Creating a serene, minimalist room dedicated to clearing your mind, posing in downward dog, or sipping a restorative pot of tea is harder than it sounds. Meditation, yoga, Pilates, or tea rooms often serve multiple uses, so built-ins or other transformative architecture is needed, but they also have to exude calm through simple forms and materials. Rich woods, abundant but soft light, and a strong connection to nature are common design elements for generating these soothing surroundings.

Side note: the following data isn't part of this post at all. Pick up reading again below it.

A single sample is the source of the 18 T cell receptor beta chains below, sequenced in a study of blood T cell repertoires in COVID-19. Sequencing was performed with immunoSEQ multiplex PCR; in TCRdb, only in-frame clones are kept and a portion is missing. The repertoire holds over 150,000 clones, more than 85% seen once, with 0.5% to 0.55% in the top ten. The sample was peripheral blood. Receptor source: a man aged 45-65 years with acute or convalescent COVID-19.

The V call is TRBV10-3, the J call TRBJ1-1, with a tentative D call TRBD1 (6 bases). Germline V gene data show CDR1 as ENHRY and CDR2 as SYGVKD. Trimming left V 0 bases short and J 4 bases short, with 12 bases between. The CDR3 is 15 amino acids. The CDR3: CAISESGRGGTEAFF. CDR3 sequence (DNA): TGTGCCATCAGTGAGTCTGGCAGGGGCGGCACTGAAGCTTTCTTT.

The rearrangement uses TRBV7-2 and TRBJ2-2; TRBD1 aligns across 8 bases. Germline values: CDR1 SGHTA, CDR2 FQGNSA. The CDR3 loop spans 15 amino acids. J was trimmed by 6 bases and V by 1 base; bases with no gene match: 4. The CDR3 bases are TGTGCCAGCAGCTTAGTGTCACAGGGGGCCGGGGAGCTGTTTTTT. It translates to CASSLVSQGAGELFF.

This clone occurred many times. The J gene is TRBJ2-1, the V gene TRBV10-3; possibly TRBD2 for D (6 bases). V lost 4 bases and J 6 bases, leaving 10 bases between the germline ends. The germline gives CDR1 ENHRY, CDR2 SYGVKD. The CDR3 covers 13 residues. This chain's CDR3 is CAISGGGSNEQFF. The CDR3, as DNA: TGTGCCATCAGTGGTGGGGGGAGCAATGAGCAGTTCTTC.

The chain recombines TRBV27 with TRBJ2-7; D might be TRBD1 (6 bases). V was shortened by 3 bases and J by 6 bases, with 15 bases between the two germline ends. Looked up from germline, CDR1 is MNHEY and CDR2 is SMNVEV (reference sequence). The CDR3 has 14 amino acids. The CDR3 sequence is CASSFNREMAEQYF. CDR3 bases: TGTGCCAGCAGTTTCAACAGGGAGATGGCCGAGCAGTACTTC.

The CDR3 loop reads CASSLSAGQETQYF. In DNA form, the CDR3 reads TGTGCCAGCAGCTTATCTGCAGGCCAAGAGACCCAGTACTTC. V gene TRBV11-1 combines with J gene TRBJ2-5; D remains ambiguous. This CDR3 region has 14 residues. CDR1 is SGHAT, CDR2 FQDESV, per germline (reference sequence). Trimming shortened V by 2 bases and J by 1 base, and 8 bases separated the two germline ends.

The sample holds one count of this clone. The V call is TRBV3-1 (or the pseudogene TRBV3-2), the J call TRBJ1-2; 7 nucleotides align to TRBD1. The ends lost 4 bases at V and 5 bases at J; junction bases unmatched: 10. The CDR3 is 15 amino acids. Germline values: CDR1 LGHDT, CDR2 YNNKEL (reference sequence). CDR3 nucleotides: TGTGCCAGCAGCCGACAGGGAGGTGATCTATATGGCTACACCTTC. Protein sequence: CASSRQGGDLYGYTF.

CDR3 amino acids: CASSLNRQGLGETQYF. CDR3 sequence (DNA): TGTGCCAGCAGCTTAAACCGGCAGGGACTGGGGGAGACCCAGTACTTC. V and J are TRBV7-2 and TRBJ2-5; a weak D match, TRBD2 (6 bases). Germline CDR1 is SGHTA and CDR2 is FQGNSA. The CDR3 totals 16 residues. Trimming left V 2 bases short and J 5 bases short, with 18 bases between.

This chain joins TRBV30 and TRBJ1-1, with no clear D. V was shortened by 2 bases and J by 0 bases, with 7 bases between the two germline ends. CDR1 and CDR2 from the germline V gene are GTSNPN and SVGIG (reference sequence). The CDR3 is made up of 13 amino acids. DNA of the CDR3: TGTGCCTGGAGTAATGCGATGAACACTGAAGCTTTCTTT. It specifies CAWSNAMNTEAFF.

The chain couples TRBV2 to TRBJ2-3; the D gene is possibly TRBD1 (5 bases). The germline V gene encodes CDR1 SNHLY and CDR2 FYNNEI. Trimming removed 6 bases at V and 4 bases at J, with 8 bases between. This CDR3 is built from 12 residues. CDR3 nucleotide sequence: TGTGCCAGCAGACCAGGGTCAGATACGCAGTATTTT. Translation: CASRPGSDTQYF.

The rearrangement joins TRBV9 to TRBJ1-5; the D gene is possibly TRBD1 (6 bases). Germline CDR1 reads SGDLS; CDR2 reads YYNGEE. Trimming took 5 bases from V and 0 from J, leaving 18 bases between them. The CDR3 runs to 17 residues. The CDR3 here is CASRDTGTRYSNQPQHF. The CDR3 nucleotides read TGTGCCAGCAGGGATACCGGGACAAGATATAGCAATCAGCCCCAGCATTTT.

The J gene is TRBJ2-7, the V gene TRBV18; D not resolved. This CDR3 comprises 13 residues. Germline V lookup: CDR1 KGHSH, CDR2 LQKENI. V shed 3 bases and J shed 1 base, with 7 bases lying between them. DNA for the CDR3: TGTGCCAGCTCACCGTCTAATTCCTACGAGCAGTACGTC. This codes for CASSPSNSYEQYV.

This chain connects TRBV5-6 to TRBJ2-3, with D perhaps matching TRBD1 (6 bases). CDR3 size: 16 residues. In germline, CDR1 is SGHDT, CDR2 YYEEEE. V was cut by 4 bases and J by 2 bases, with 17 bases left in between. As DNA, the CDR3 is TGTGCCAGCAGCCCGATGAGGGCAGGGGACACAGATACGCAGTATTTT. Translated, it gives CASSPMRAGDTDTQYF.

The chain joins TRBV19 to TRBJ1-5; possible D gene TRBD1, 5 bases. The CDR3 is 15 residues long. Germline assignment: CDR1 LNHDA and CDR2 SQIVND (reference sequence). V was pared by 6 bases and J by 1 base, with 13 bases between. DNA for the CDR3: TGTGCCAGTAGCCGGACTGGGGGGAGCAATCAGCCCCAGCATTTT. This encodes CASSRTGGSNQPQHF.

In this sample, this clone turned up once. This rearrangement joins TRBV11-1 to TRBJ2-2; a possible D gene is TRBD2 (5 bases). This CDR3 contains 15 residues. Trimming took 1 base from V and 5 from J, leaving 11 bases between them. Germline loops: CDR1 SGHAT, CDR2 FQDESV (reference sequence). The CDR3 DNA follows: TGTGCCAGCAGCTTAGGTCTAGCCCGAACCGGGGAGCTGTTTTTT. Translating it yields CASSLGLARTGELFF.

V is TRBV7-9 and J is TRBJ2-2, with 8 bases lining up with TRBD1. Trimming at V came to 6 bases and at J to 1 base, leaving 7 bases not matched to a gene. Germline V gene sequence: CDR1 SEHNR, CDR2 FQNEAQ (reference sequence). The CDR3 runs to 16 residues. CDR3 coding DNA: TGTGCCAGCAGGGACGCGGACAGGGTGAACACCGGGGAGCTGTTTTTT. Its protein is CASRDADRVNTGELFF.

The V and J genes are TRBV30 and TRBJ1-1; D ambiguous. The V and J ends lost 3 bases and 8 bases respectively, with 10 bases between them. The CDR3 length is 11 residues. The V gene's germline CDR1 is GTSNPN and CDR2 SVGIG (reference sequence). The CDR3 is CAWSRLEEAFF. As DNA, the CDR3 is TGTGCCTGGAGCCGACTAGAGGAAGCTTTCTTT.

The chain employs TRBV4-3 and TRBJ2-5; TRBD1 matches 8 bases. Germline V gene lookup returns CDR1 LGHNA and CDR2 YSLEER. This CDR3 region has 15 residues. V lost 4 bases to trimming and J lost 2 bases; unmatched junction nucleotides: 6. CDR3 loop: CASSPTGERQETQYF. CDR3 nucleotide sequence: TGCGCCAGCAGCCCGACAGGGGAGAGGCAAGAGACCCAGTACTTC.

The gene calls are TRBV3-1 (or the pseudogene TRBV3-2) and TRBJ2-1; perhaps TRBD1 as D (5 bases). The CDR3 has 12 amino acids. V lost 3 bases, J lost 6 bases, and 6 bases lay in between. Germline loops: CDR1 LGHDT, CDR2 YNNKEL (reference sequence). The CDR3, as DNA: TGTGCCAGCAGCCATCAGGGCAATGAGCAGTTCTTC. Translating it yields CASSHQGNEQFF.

And if there’s not enough square footage for an entire room, a haven for personal decompression can be carved out of a more public area. A focusing element like a water feature or recessed window can produce that same atmosphere of tranquility. Architect Stephen Muse explains that many homes have some sort of quiet space even if there's not a formal room dedicated to the purpose. “A place to escape everyday life and feel really comfortable is important,” he says, “even if it's just a quiet corner.”